• Greater Flexibility and Reuse - When the needs change, modular buildings can be disassembled and the modules relocated or refurbished for their next use reducing the demand for raw materials and minimizing the amount of energy expended to create a building to meet the new need. In some cases, the entire building can be recycled.
  • Improved Air Quality - Many of the indoor air quality issues identified in new construction result from high moisture levels in the framing materials. Construction occurs primarily indoors away from harsh weather conditions preventing damage to building materials and eliminating the potential for high levels of moisture being trapped in the new construction.

Modular buildings can also contribute to LEED requirements in any category site-built construction can, and can even provide an advantage in the areas of Sustainable Sites, Energy and Atmosphere, Materials and Resources, and Indoor Environmental Quality.[5] Modular construction can also provide an advantage in similar categories in the International Green Construction Code.

Uses[edit]

Modular builders provide all types of building space, from small temporary units to complex, multi-story permanent buildings. The most commonly served markets are education, healthcare, general office, retail and commercial housing.[6]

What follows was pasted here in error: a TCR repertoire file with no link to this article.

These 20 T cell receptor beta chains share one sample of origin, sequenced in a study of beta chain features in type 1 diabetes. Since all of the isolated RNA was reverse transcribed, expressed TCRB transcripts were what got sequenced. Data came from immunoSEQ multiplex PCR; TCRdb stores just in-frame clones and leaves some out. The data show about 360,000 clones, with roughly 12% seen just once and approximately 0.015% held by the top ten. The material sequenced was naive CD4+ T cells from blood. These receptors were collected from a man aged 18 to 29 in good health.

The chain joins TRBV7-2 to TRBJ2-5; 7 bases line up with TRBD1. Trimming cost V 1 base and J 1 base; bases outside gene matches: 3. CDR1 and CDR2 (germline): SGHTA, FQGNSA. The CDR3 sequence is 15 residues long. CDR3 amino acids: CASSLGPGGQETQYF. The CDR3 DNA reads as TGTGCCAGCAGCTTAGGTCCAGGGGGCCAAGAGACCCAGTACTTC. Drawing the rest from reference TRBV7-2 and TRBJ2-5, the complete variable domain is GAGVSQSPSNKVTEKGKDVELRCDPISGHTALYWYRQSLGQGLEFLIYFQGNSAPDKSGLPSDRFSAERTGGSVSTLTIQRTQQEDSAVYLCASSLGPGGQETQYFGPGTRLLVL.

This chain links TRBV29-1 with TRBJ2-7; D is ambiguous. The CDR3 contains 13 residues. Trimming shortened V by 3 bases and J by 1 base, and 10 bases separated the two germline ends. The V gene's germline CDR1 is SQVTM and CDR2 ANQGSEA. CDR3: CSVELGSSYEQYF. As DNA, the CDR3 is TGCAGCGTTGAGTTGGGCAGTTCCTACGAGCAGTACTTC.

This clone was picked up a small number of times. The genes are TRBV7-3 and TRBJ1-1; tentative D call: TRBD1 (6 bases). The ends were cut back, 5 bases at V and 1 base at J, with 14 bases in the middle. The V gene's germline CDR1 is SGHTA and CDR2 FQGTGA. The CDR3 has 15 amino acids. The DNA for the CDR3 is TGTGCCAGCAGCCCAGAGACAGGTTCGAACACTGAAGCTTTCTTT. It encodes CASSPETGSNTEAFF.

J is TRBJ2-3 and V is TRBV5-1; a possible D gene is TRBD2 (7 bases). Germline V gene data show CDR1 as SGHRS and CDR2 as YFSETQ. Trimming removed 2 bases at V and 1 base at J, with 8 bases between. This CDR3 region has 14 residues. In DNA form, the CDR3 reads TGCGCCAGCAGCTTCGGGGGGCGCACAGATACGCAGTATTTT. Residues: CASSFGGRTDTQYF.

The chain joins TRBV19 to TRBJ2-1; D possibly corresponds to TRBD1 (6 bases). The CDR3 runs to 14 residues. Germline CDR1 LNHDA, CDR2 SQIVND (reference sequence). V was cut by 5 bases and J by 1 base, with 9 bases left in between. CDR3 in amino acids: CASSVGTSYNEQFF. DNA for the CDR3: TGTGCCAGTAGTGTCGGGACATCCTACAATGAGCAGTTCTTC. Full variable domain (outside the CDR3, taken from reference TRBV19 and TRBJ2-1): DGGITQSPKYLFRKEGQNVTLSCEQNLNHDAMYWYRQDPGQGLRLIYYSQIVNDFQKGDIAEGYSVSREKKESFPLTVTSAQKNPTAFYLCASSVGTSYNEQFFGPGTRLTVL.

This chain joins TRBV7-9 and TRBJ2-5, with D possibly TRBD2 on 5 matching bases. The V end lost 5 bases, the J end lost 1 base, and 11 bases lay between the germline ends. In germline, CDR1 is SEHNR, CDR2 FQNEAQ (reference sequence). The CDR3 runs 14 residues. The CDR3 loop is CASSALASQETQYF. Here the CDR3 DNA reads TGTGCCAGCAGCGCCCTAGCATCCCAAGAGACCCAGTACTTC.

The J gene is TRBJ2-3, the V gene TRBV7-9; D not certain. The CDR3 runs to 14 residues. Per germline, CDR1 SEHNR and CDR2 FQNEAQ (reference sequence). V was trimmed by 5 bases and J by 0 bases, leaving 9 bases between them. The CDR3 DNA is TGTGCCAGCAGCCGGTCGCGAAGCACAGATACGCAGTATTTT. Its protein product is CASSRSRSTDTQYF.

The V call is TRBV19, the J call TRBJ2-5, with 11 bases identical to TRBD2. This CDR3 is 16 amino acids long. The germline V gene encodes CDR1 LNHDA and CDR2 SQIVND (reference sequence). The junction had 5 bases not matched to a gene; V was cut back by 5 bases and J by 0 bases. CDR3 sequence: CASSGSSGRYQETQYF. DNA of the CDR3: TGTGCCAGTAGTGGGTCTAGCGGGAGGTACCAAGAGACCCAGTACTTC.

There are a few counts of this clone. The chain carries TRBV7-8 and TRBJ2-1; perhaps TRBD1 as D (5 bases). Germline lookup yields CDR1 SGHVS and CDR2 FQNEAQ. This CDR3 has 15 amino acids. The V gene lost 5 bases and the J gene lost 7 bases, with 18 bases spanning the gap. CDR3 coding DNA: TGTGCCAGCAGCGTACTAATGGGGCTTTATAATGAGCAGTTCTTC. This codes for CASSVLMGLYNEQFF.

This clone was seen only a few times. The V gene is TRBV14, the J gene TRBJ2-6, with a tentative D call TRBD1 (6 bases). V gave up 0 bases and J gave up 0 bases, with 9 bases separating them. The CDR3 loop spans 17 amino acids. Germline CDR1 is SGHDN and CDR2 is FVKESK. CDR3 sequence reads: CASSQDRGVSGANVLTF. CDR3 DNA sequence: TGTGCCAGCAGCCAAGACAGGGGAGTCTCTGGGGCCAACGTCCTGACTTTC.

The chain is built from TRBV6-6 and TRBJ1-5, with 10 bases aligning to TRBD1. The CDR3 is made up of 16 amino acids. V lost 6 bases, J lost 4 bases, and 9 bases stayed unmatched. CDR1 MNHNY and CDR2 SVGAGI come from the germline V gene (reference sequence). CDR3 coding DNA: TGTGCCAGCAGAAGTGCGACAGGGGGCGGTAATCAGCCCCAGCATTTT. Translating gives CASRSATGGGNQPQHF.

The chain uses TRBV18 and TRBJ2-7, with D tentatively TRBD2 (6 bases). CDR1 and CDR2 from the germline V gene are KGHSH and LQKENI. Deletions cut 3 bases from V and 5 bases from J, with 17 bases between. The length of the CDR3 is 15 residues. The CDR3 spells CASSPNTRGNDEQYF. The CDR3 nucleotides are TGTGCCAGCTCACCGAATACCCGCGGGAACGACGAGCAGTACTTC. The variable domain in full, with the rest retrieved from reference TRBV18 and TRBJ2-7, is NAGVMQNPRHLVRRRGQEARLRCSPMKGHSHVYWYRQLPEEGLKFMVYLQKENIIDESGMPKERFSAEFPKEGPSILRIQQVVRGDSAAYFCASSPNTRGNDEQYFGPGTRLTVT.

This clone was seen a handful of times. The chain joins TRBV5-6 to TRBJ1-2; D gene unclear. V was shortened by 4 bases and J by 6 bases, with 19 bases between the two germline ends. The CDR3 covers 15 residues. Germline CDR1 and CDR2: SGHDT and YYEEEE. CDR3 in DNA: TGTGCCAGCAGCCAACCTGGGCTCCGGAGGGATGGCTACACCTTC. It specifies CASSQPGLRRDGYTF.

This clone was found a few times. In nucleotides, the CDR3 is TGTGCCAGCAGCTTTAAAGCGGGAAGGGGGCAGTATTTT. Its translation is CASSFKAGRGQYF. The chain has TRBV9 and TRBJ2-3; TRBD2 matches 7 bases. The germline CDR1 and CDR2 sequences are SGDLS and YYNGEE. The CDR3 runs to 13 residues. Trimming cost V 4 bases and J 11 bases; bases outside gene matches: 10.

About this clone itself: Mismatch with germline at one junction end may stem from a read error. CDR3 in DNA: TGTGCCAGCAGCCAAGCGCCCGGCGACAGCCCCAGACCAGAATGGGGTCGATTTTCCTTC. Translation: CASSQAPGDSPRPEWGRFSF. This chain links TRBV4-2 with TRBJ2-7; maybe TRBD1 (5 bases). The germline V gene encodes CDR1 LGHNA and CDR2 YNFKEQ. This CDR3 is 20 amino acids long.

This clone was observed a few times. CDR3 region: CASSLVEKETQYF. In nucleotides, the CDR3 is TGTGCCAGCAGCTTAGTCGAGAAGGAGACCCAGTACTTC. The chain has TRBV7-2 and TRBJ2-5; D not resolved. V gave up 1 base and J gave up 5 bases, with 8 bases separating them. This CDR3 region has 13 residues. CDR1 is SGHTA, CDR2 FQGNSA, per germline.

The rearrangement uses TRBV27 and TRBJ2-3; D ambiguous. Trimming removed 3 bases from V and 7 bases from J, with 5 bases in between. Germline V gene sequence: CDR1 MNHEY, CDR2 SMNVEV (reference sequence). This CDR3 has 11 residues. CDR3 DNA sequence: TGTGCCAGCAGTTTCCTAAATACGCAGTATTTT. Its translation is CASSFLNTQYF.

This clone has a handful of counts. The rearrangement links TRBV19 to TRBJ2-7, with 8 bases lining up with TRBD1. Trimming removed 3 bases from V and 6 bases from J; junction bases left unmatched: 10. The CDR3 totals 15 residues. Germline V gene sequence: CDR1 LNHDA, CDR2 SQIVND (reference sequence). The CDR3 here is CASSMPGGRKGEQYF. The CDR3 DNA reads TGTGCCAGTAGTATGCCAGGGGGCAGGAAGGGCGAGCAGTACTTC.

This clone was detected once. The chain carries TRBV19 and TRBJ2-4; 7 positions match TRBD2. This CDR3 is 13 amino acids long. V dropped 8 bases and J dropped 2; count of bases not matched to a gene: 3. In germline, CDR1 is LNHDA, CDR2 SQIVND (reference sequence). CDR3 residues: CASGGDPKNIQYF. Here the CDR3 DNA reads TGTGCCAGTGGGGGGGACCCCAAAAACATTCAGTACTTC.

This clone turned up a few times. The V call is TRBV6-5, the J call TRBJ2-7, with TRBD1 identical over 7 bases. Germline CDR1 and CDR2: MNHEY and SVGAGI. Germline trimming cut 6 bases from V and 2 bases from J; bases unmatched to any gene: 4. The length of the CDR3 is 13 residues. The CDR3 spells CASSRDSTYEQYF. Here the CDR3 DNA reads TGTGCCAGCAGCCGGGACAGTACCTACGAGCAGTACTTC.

For example, in 2013, China was preparing to construct the tallest building in the world called "Sky City" using modular construction. Despite a planned height of more than 2,000 feet (838 meters), construction was anticipated to take 90 days to complete, due to the efficiency of modular construction.[7]

Some common industrial uses may include: Application Rooms, Laser Rooms, Equipment Enclosures, Environmental Rooms, Maintenance Rooms, or Storage and Security Rooms.[8] Commercial applications may include Offices, Reception Areas, Conference and Meeting Rooms, Copy Centers and Mail Rooms, Shipping and Receiving Rooms, Lunch Rooms and Cafeterias, Break Rooms, Dark Rooms, Training Rooms, and Storage Rooms.[9] In addition, there are many custom applications available that can make modular construction a viable and cost-effective solution for any business.

See also[edit]

References[edit]

  1. ^ "Commercial Modular Construction".
  2. ^ "The Growing Popularity of Modular Construction - Commercial Structures Corp". Commercial Structures Corp. 2017-09-15. Retrieved 2018-07-10.
  3. ^ "Current Practices and Future Potential in Modern Methods of Construction" (PDF).
  4. ^ "7 Benefits of Prefabricated Construction - Construction World". www.constructionworld.org. Retrieved 2018-07-10.
  5. ^ "Modular Building and the USGBC's LEED ™ Version 3.0 2009 Building Rating System" (PDF).
  6. ^ "Modular Dormitory".
  7. ^ "Modern Applications of Modular Structures - Speed Space". Speed Space. 2017-02-07. Retrieved 2018-07-10.
  8. ^ "Archived copy". Archived from the original on 2013-09-26. Retrieved 2013-09-26.
  9. ^ "Archived copy". Archived from the original on 2013-09-26. Retrieved 2013-09-26.

External links[edit]